Species Protection Index

The Species Protection Index (SPI) measures how well protected areas conserve habitat for species. The SPI reflects how adequately conservation areas in a region represent the region’s biodiversity, with a particular emphasis on the region’s native or endemic species. As part of a new generation of data-driven, species-level indicators, the SPI is designed to support biodiversity assessment and conservation decision making. The SPI is a GEO BON (Biodiversity Observation Network) biodiversity indicator used for monitoring and reporting on national progress towards global biodiversity goals and targets, and one of several new biodiversity indicators adopted in the Global Biodiversity Framework of the Convention of Biological Diversity in 2022.

Brown monkey on green grass.

The SPI directly addresses the Protected Area Target of the GBF which stipulates an increase in protected areas to achieve the goal of “healthy and resilient populations of all species” and “reduced extinction rates”. 

Species with small ranges have the highest conservation targets. Species with the large ranges have the lowest conservation targets.

National SPI values appearing in the SPI National Report Cards are calculated based on species protection scores (SPS). SPS measures how much of a species’ range or population (e.g. its habitat-suitable range1) is currently protected (realized representation) relative to how much conservation area we think is needed for its population to thrive. There is no gold standard for determining how much area a species needs, but we can apply an intuitive rule of thumb: the rarest species with small range sizes generally need the most protection, and the most widespread and common species probably need the least. In practice, many other conservation principles will also influence species persistence through time such as population size and trends and protected area management effectiveness. However, this rule of thumb is a useful proxy for setting area-based conservation targets for species. We set area targets of 100 percent for species with range areas less than 1000 km2,15 percent for species with range areas greater than 250,000 km2, and use a log-linear relationship for any species in between.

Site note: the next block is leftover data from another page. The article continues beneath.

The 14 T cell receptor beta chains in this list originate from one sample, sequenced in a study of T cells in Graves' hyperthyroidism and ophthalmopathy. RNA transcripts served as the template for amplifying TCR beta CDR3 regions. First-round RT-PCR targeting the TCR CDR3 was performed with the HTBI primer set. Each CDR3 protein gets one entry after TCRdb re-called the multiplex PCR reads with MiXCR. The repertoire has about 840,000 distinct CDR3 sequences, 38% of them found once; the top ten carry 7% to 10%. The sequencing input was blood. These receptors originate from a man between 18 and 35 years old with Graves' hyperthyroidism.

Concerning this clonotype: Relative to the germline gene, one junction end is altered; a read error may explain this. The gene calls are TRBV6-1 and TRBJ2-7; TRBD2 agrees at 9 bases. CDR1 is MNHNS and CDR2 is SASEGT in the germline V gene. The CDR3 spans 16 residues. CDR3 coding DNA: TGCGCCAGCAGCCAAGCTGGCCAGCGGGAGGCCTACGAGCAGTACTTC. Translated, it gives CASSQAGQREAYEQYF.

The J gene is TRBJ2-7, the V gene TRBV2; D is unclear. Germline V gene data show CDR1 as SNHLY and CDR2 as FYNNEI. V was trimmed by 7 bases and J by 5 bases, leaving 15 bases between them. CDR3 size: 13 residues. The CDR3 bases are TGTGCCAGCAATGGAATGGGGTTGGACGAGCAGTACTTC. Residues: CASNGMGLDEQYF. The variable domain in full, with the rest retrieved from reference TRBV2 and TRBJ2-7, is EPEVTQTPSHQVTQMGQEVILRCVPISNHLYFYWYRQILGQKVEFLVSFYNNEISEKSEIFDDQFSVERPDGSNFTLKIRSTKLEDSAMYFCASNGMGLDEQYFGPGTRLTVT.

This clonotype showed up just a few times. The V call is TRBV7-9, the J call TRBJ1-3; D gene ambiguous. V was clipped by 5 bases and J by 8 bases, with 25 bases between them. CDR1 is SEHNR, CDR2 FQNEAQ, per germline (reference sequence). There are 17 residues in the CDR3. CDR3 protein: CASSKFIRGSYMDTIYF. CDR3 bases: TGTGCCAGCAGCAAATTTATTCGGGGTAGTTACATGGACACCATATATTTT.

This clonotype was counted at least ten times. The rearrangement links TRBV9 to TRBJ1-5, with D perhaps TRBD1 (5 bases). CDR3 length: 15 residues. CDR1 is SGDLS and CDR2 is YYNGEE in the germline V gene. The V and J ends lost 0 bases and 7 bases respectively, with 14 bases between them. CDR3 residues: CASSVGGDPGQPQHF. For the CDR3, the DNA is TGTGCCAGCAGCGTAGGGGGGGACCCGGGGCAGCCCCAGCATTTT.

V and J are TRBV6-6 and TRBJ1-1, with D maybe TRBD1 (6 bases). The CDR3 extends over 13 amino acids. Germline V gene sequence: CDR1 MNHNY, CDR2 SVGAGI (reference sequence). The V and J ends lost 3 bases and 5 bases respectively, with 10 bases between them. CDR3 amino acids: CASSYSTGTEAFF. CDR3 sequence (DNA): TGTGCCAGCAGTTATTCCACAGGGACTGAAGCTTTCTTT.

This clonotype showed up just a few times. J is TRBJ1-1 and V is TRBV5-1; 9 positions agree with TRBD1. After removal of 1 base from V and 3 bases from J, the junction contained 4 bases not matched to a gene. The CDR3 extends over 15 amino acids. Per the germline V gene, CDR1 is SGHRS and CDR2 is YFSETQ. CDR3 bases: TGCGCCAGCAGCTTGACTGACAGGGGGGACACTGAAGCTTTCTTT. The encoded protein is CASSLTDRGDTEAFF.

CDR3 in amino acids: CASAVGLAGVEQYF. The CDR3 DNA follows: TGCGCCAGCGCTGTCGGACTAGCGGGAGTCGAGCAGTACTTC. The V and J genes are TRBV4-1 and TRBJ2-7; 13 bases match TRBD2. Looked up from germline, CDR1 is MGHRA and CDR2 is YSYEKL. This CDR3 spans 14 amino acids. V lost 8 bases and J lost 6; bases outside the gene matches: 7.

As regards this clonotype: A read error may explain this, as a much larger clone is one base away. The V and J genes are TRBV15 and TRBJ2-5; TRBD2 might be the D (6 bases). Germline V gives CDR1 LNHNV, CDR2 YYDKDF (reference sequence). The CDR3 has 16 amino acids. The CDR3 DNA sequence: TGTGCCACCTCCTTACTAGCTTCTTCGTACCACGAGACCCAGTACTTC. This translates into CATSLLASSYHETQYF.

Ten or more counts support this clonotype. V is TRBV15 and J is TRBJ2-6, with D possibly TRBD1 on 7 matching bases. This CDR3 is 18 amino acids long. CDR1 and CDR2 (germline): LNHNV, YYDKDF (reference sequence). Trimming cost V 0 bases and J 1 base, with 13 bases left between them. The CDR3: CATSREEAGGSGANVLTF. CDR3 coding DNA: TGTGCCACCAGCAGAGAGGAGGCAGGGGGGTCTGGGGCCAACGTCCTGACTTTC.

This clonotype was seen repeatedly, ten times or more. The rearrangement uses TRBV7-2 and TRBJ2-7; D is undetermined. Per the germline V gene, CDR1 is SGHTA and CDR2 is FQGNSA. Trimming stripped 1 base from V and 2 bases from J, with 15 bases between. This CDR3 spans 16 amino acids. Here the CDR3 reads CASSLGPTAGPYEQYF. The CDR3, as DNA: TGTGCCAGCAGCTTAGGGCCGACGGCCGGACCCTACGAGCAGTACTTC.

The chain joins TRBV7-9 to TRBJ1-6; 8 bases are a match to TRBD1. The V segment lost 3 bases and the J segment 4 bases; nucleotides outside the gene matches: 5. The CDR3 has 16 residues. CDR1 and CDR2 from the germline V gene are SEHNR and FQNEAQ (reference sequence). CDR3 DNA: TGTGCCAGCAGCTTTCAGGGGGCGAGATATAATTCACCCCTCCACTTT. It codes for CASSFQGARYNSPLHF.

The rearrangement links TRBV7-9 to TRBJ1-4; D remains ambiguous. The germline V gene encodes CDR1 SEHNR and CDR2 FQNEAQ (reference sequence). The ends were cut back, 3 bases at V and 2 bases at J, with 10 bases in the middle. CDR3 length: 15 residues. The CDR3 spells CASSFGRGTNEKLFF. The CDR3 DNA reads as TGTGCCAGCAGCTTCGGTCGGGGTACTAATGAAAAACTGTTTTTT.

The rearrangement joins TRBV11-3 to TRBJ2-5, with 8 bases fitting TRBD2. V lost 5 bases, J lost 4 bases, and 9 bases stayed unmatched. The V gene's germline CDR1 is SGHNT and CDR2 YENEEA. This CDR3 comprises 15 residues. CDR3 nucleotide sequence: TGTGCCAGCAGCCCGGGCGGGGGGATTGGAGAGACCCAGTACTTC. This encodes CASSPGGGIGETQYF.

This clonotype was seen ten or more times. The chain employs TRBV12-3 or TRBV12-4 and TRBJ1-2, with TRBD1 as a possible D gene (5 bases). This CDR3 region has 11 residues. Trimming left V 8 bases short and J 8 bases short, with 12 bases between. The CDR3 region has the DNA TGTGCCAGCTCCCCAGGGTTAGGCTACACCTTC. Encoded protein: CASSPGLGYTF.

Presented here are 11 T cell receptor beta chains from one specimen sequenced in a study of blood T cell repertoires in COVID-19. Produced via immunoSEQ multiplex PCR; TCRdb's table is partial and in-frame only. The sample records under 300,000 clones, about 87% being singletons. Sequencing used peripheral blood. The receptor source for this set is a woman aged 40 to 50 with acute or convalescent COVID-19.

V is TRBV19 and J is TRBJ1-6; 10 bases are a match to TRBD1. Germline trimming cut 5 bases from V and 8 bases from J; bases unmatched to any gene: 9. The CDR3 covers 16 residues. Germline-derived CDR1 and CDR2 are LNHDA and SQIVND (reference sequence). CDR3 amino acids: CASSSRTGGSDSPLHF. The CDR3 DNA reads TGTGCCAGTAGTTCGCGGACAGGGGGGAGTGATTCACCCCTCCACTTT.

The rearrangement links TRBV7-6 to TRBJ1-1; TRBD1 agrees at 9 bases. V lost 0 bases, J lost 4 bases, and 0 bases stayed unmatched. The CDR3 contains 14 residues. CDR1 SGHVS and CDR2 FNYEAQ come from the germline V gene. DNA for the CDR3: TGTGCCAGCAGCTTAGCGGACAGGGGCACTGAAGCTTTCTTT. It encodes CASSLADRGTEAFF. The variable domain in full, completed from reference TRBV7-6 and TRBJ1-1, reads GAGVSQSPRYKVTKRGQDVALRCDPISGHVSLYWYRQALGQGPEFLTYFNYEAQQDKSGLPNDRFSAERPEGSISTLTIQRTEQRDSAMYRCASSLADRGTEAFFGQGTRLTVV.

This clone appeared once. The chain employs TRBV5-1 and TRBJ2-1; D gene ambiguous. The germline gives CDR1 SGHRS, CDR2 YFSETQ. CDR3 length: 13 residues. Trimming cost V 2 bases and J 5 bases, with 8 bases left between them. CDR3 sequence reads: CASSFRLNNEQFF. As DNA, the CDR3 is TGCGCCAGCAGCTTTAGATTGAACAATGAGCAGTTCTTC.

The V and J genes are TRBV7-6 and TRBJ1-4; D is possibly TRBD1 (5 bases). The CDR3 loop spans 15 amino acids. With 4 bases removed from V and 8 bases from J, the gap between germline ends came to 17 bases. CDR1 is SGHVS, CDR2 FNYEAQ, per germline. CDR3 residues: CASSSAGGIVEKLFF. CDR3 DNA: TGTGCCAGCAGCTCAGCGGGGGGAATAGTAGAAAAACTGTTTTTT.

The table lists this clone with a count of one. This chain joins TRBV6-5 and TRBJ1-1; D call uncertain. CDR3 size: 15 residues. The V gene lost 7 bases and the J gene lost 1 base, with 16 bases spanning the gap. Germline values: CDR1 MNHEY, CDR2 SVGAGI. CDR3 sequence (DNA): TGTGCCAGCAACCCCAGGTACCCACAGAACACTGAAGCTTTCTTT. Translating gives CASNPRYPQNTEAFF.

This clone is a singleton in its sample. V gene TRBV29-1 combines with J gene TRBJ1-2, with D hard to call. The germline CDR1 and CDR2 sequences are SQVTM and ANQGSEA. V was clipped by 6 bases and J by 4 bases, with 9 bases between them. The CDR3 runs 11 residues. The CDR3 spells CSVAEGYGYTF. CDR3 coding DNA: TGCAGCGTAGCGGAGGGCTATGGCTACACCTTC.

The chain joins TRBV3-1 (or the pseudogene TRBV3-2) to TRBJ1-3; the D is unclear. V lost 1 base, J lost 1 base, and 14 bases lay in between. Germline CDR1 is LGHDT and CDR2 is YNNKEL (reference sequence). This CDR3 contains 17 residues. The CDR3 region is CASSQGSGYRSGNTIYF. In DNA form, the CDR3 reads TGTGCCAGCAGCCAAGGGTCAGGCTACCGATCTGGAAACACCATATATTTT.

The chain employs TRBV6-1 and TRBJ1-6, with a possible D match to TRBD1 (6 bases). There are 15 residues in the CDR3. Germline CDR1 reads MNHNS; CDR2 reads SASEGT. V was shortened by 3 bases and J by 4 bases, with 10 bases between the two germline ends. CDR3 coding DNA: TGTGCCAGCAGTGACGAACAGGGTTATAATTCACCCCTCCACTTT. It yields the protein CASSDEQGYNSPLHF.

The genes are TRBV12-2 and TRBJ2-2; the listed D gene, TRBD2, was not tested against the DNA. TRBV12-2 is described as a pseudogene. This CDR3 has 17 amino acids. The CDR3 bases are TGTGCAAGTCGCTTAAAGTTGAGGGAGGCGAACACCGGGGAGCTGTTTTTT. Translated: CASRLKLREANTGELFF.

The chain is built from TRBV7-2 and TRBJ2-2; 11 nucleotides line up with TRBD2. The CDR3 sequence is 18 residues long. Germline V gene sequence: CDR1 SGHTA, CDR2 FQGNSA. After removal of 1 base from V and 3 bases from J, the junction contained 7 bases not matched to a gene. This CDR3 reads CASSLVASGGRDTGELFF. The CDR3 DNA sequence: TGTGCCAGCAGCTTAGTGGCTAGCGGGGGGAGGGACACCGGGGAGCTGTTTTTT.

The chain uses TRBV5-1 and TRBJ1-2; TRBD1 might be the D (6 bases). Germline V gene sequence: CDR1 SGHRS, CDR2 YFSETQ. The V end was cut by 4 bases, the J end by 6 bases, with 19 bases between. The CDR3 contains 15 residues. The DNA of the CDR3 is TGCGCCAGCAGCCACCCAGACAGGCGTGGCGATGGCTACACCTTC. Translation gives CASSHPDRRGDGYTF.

View of Half-Earth Project Map over Bolivia

The SPI applies representation targets equitably at the national level, with national SPS calculated as the percent of the globally-targeted adequate representation level for that species (say, 50 percent for Species X) achieved by a country. A species that has met its conservation target (Species X: >=50 percent of range protected in a country), will have an SPS of 100; a species halfway to meeting its target (Species X: 25 percent of range protected in a country) will have an SPS of 50.

A country’s SPI value is then given as the average SPS, weighted by their respective stewardship (country-endemic species weigh most). SPI values range from 0 to 100, where a value of 50 means that on average species are half-way to sufficient representation in conservation areas. Conservation area additions that improve species representation will increase the SPI value.

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